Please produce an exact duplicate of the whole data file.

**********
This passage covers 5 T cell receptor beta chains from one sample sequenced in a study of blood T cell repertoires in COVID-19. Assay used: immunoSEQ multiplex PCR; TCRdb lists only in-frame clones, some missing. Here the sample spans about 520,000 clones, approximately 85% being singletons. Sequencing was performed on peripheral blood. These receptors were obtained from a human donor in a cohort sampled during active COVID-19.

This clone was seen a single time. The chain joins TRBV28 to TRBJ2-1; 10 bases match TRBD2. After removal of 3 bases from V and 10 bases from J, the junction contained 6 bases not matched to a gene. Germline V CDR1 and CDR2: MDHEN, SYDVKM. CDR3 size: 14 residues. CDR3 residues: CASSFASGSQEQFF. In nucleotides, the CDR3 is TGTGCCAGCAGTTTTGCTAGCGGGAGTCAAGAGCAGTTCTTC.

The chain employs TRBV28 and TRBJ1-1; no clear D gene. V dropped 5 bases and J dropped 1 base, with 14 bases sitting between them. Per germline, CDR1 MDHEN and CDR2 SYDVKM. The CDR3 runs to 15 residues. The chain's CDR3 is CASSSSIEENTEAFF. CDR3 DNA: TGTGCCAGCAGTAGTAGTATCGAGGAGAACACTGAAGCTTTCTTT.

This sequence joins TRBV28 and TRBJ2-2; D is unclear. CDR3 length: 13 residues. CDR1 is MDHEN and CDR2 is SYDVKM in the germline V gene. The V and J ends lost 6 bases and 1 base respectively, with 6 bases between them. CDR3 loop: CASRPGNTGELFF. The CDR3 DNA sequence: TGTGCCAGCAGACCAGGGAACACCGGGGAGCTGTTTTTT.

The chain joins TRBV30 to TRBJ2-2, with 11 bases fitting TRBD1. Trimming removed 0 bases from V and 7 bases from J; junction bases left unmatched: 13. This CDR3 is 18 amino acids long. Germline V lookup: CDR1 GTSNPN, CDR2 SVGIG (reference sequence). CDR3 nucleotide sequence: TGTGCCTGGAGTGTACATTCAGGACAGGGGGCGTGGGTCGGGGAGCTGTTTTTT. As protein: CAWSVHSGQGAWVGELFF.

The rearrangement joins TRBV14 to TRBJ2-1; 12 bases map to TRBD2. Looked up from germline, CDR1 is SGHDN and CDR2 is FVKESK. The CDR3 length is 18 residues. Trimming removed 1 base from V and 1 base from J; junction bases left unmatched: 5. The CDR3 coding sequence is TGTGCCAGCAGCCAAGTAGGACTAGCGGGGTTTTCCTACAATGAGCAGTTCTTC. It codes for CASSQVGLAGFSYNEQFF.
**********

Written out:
This passage covers 5 T cell receptor beta chains from one sample sequenced in a study of blood T cell repertoires in COVID-19. Assay used: immunoSEQ multiplex PCR; TCRdb lists only in-frame clones, some missing. Here the sample spans about 520,000 clones, approximately 85% being singletons. Sequencing was performed on peripheral blood. These receptors were obtained from a human donor in a cohort sampled during active COVID-19.

This clone was seen a single time. The chain joins TRBV28 to TRBJ2-1; 10 bases match TRBD2. After removal of 3 bases from V and 10 bases from J, the junction contained 6 bases not matched to a gene. Germline V CDR1 and CDR2: MDHEN, SYDVKM. CDR3 size: 14 residues. CDR3 residues: CASSFASGSQEQFF. In nucleotides, the CDR3 is TGTGCCAGCAGTTTTGCTAGCGGGAGTCAAGAGCAGTTCTTC.

The chain employs TRBV28 and TRBJ1-1; no clear D gene. V dropped 5 bases and J dropped 1 base, with 14 bases sitting between them. Per germline, CDR1 MDHEN and CDR2 SYDVKM. The CDR3 runs to 15 residues. The chain's CDR3 is CASSSSIEENTEAFF. CDR3 DNA: TGTGCCAGCAGTAGTAGTATCGAGGAGAACACTGAAGCTTTCTTT.

This sequence joins TRBV28 and TRBJ2-2; D is unclear. CDR3 length: 13 residues. CDR1 is MDHEN and CDR2 is SYDVKM in the germline V gene. The V and J ends lost 6 bases and 1 base respectively, with 6 bases between them. CDR3 loop: CASRPGNTGELFF. The CDR3 DNA sequence: TGTGCCAGCAGACCAGGGAACACCGGGGAGCTGTTTTTT.

The chain joins TRBV30 to TRBJ2-2, with 11 bases fitting TRBD1. Trimming removed 0 bases from V and 7 bases from J; junction bases left unmatched: 13. This CDR3 is 18 amino acids long. Germline V lookup: CDR1 GTSNPN, CDR2 SVGIG (reference sequence). CDR3 nucleotide sequence: TGTGCCTGGAGTGTACATTCAGGACAGGGGGCGTGGGTCGGGGAGCTGTTTTTT. As protein: CAWSVHSGQGAWVGELFF.

The rearrangement joins TRBV14 to TRBJ2-1; 12 bases map to TRBD2. Looked up from germline, CDR1 is SGHDN and CDR2 is FVKESK. The CDR3 length is 18 residues. Trimming removed 1 base from V and 1 base from J; junction bases left unmatched: 5. The CDR3 coding sequence is TGTGCCAGCAGCCAAGTAGGACTAGCGGGGTTTTCCTACAATGAGCAGTTCTTC. It codes for CASSQVGLAGFSYNEQFF.